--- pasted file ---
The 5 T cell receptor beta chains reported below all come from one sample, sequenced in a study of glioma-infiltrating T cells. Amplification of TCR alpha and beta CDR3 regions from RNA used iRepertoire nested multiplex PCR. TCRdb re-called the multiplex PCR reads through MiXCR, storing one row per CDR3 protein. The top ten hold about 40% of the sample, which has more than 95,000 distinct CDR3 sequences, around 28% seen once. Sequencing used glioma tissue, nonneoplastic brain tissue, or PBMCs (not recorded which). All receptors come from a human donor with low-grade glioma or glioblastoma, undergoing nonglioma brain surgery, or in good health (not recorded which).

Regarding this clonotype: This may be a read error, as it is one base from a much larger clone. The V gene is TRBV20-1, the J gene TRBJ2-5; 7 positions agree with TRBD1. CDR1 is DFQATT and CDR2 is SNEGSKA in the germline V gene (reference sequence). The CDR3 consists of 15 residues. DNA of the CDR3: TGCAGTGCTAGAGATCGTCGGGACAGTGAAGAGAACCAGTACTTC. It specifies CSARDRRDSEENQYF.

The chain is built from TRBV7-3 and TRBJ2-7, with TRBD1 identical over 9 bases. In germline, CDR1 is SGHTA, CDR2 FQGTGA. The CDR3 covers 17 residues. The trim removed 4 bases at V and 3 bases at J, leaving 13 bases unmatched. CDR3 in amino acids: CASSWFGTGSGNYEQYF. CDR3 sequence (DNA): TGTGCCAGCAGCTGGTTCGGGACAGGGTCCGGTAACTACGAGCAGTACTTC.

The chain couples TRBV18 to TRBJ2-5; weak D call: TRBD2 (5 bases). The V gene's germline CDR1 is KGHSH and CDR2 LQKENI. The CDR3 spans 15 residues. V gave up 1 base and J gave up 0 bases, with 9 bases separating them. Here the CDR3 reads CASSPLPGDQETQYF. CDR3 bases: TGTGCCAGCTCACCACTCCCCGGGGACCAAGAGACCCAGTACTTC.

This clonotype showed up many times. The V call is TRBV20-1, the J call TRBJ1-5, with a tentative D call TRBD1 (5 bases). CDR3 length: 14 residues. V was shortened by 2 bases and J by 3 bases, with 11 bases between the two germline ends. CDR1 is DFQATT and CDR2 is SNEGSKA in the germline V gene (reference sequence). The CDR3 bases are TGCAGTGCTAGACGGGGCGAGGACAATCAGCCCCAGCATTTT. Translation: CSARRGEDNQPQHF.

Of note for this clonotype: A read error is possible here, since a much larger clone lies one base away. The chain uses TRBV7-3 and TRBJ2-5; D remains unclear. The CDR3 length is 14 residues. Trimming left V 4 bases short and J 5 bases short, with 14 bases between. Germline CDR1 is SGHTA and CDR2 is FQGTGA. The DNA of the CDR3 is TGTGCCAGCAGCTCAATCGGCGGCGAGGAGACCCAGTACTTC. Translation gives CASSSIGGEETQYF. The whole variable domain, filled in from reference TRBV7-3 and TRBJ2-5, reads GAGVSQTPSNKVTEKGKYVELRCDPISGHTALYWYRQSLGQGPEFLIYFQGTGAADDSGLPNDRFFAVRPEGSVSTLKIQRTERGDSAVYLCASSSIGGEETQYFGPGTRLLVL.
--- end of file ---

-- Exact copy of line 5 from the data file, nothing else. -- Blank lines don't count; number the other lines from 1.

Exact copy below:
This clonotype showed up many times. The V call is TRBV20-1, the J call TRBJ1-5, with a tentative D call TRBD1 (5 bases). CDR3 length: 14 residues. V was shortened by 2 bases and J by 3 bases, with 11 bases between the two germline ends. CDR1 is DFQATT and CDR2 is SNEGSKA in the germline V gene (reference sequence). The CDR3 bases are TGCAGTGCTAGACGGGGCGAGGACAATCAGCCCCAGCATTTT. Translation: CSARRGEDNQPQHF.